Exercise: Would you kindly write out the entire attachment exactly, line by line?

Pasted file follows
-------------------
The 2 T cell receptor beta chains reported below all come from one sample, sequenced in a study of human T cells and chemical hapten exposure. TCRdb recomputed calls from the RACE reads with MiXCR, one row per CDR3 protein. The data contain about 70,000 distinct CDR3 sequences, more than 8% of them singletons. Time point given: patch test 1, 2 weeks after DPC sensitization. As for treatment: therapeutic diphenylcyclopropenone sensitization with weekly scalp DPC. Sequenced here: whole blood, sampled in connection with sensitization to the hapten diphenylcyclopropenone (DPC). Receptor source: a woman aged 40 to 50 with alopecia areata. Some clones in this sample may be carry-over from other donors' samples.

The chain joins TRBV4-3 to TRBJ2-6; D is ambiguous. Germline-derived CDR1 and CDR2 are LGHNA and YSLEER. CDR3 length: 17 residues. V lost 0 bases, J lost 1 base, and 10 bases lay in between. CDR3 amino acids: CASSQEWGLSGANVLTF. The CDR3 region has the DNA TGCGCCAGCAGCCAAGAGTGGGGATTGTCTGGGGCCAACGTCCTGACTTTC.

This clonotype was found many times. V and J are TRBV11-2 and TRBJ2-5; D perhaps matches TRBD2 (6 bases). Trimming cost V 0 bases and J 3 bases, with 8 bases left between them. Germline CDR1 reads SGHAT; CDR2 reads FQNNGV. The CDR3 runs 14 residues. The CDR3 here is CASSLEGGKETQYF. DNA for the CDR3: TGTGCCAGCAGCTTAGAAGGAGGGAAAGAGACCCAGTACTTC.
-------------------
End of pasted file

The 2 T cell receptor beta chains reported below all come from one sample, sequenced in a study of human T cells and chemical hapten exposure. TCRdb recomputed calls from the RACE reads with MiXCR, one row per CDR3 protein. The data contain about 70,000 distinct CDR3 sequences, more than 8% of them singletons. Time point given: patch test 1, 2 weeks after DPC sensitization. As for treatment: therapeutic diphenylcyclopropenone sensitization with weekly scalp DPC. Sequenced here: whole blood, sampled in connection with sensitization to the hapten diphenylcyclopropenone (DPC). Receptor source: a woman aged 40 to 50 with alopecia areata. Some clones in this sample may be carry-over from other donors' samples.

The chain joins TRBV4-3 to TRBJ2-6; D is ambiguous. Germline-derived CDR1 and CDR2 are LGHNA and YSLEER. CDR3 length: 17 residues. V lost 0 bases, J lost 1 base, and 10 bases lay in between. CDR3 amino acids: CASSQEWGLSGANVLTF. The CDR3 region has the DNA TGCGCCAGCAGCCAAGAGTGGGGATTGTCTGGGGCCAACGTCCTGACTTTC.

This clonotype was found many times. V and J are TRBV11-2 and TRBJ2-5; D perhaps matches TRBD2 (6 bases). Trimming cost V 0 bases and J 3 bases, with 8 bases left between them. Germline CDR1 reads SGHAT; CDR2 reads FQNNGV. The CDR3 runs 14 residues. The CDR3 here is CASSLEGGKETQYF. DNA for the CDR3: TGTGCCAGCAGCTTAGAAGGAGGGAAAGAGACCCAGTACTTC.